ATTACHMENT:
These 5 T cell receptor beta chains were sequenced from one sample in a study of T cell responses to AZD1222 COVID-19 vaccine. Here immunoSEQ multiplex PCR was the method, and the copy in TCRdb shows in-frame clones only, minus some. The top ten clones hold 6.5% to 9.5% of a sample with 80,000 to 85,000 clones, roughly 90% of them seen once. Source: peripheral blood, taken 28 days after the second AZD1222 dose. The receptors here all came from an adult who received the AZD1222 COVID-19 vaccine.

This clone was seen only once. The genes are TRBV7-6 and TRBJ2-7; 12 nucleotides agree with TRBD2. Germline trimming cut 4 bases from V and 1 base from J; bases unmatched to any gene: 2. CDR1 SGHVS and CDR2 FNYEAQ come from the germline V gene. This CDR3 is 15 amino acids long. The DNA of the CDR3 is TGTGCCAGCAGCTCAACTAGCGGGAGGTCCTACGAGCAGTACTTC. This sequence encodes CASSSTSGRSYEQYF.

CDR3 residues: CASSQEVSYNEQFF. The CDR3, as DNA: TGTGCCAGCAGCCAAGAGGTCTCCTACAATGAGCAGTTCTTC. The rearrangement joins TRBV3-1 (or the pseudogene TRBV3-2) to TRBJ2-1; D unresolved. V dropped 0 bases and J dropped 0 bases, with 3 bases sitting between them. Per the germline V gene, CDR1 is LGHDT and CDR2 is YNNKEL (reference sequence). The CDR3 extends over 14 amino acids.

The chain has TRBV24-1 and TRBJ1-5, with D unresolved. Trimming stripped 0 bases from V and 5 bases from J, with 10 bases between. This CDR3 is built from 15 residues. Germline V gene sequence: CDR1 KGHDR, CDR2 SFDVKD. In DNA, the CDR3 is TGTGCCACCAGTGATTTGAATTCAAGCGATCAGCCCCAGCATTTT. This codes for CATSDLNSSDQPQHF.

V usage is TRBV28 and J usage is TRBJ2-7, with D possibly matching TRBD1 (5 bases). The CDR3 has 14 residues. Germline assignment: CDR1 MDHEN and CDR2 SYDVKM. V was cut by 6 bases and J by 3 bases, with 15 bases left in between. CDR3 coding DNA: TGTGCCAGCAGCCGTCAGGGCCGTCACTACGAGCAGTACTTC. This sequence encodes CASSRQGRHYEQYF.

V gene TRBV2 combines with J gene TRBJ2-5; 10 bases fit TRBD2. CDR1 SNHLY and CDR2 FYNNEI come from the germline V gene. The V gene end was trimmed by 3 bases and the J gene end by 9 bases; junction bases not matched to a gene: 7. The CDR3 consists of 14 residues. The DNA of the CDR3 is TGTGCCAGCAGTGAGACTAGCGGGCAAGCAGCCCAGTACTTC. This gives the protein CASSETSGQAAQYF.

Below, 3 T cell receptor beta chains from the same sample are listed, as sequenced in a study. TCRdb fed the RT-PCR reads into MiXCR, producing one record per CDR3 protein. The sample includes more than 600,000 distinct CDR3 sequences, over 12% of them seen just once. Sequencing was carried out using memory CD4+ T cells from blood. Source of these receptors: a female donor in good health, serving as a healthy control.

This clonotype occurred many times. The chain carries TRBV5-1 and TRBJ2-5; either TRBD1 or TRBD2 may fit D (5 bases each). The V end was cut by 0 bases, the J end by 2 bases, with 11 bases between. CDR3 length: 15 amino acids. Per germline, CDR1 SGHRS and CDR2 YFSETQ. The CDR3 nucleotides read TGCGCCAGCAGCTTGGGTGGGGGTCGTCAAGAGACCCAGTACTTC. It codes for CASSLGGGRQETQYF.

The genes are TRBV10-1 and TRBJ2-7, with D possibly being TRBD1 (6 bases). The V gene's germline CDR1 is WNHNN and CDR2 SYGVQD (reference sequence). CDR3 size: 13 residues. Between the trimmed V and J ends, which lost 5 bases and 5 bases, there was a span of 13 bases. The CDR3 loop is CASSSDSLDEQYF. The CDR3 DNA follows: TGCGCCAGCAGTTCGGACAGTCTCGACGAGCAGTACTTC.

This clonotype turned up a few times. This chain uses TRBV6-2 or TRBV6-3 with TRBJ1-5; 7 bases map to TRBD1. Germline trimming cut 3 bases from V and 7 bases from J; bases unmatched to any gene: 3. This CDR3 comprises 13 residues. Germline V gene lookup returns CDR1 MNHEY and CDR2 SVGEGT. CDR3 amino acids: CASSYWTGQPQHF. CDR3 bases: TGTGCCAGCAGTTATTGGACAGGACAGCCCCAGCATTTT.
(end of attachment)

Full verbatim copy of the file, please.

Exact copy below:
These 5 T cell receptor beta chains were sequenced from one sample in a study of T cell responses to AZD1222 COVID-19 vaccine. Here immunoSEQ multiplex PCR was the method, and the copy in TCRdb shows in-frame clones only, minus some. The top ten clones hold 6.5% to 9.5% of a sample with 80,000 to 85,000 clones, roughly 90% of them seen once. Source: peripheral blood, taken 28 days after the second AZD1222 dose. The receptors here all came from an adult who received the AZD1222 COVID-19 vaccine.

This clone was seen only once. The genes are TRBV7-6 and TRBJ2-7; 12 nucleotides agree with TRBD2. Germline trimming cut 4 bases from V and 1 base from J; bases unmatched to any gene: 2. CDR1 SGHVS and CDR2 FNYEAQ come from the germline V gene. This CDR3 is 15 amino acids long. The DNA of the CDR3 is TGTGCCAGCAGCTCAACTAGCGGGAGGTCCTACGAGCAGTACTTC. This sequence encodes CASSSTSGRSYEQYF.

CDR3 residues: CASSQEVSYNEQFF. The CDR3, as DNA: TGTGCCAGCAGCCAAGAGGTCTCCTACAATGAGCAGTTCTTC. The rearrangement joins TRBV3-1 (or the pseudogene TRBV3-2) to TRBJ2-1; D unresolved. V dropped 0 bases and J dropped 0 bases, with 3 bases sitting between them. Per the germline V gene, CDR1 is LGHDT and CDR2 is YNNKEL (reference sequence). The CDR3 extends over 14 amino acids.

The chain has TRBV24-1 and TRBJ1-5, with D unresolved. Trimming stripped 0 bases from V and 5 bases from J, with 10 bases between. This CDR3 is built from 15 residues. Germline V gene sequence: CDR1 KGHDR, CDR2 SFDVKD. In DNA, the CDR3 is TGTGCCACCAGTGATTTGAATTCAAGCGATCAGCCCCAGCATTTT. This codes for CATSDLNSSDQPQHF.

V usage is TRBV28 and J usage is TRBJ2-7, with D possibly matching TRBD1 (5 bases). The CDR3 has 14 residues. Germline assignment: CDR1 MDHEN and CDR2 SYDVKM. V was cut by 6 bases and J by 3 bases, with 15 bases left in between. CDR3 coding DNA: TGTGCCAGCAGCCGTCAGGGCCGTCACTACGAGCAGTACTTC. This sequence encodes CASSRQGRHYEQYF.

V gene TRBV2 combines with J gene TRBJ2-5; 10 bases fit TRBD2. CDR1 SNHLY and CDR2 FYNNEI come from the germline V gene. The V gene end was trimmed by 3 bases and the J gene end by 9 bases; junction bases not matched to a gene: 7. The CDR3 consists of 14 residues. The DNA of the CDR3 is TGTGCCAGCAGTGAGACTAGCGGGCAAGCAGCCCAGTACTTC. This gives the protein CASSETSGQAAQYF.

Below, 3 T cell receptor beta chains from the same sample are listed, as sequenced in a study. TCRdb fed the RT-PCR reads into MiXCR, producing one record per CDR3 protein. The sample includes more than 600,000 distinct CDR3 sequences, over 12% of them seen just once. Sequencing was carried out using memory CD4+ T cells from blood. Source of these receptors: a female donor in good health, serving as a healthy control.

This clonotype occurred many times. The chain carries TRBV5-1 and TRBJ2-5; either TRBD1 or TRBD2 may fit D (5 bases each). The V end was cut by 0 bases, the J end by 2 bases, with 11 bases between. CDR3 length: 15 amino acids. Per germline, CDR1 SGHRS and CDR2 YFSETQ. The CDR3 nucleotides read TGCGCCAGCAGCTTGGGTGGGGGTCGTCAAGAGACCCAGTACTTC. It codes for CASSLGGGRQETQYF.

The genes are TRBV10-1 and TRBJ2-7, with D possibly being TRBD1 (6 bases). The V gene's germline CDR1 is WNHNN and CDR2 SYGVQD (reference sequence). CDR3 size: 13 residues. Between the trimmed V and J ends, which lost 5 bases and 5 bases, there was a span of 13 bases. The CDR3 loop is CASSSDSLDEQYF. The CDR3 DNA follows: TGCGCCAGCAGTTCGGACAGTCTCGACGAGCAGTACTTC.

This clonotype turned up a few times. This chain uses TRBV6-2 or TRBV6-3 with TRBJ1-5; 7 bases map to TRBD1. Germline trimming cut 3 bases from V and 7 bases from J; bases unmatched to any gene: 3. This CDR3 comprises 13 residues. Germline V gene lookup returns CDR1 MNHEY and CDR2 SVGEGT. CDR3 amino acids: CASSYWTGQPQHF. CDR3 bases: TGTGCCAGCAGTTATTGGACAGGACAGCCCCAGCATTTT.